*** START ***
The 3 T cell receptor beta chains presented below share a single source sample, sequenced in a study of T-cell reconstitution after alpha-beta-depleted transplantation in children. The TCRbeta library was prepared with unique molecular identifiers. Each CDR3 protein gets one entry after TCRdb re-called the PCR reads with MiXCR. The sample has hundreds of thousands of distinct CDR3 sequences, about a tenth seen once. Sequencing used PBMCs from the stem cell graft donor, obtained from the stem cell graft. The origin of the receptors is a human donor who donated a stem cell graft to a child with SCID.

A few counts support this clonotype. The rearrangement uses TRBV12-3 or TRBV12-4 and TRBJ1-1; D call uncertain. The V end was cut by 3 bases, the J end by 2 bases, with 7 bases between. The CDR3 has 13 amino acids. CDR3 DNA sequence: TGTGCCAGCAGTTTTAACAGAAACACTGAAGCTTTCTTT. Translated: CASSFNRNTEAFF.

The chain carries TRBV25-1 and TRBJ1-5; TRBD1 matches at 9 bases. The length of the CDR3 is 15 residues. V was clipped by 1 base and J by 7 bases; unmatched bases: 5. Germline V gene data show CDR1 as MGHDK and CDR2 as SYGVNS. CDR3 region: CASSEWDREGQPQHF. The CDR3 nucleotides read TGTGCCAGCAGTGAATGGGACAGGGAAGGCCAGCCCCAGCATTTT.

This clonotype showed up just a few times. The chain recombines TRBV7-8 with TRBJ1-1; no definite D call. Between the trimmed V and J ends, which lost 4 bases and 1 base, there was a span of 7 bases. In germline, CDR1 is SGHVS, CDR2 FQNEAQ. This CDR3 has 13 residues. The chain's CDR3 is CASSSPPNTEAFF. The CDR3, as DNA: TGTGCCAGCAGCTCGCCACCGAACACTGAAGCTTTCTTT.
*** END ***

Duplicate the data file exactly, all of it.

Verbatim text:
The 3 T cell receptor beta chains presented below share a single source sample, sequenced in a study of T-cell reconstitution after alpha-beta-depleted transplantation in children. The TCRbeta library was prepared with unique molecular identifiers. Each CDR3 protein gets one entry after TCRdb re-called the PCR reads with MiXCR. The sample has hundreds of thousands of distinct CDR3 sequences, about a tenth seen once. Sequencing used PBMCs from the stem cell graft donor, obtained from the stem cell graft. The origin of the receptors is a human donor who donated a stem cell graft to a child with SCID.

A few counts support this clonotype. The rearrangement uses TRBV12-3 or TRBV12-4 and TRBJ1-1; D call uncertain. The V end was cut by 3 bases, the J end by 2 bases, with 7 bases between. The CDR3 has 13 amino acids. CDR3 DNA sequence: TGTGCCAGCAGTTTTAACAGAAACACTGAAGCTTTCTTT. Translated: CASSFNRNTEAFF.

The chain carries TRBV25-1 and TRBJ1-5; TRBD1 matches at 9 bases. The length of the CDR3 is 15 residues. V was clipped by 1 base and J by 7 bases; unmatched bases: 5. Germline V gene data show CDR1 as MGHDK and CDR2 as SYGVNS. CDR3 region: CASSEWDREGQPQHF. The CDR3 nucleotides read TGTGCCAGCAGTGAATGGGACAGGGAAGGCCAGCCCCAGCATTTT.

This clonotype showed up just a few times. The chain recombines TRBV7-8 with TRBJ1-1; no definite D call. Between the trimmed V and J ends, which lost 4 bases and 1 base, there was a span of 7 bases. In germline, CDR1 is SGHVS, CDR2 FQNEAQ. This CDR3 has 13 residues. The chain's CDR3 is CASSSPPNTEAFF. The CDR3, as DNA: TGTGCCAGCAGCTCGCCACCGAACACTGAAGCTTTCTTT.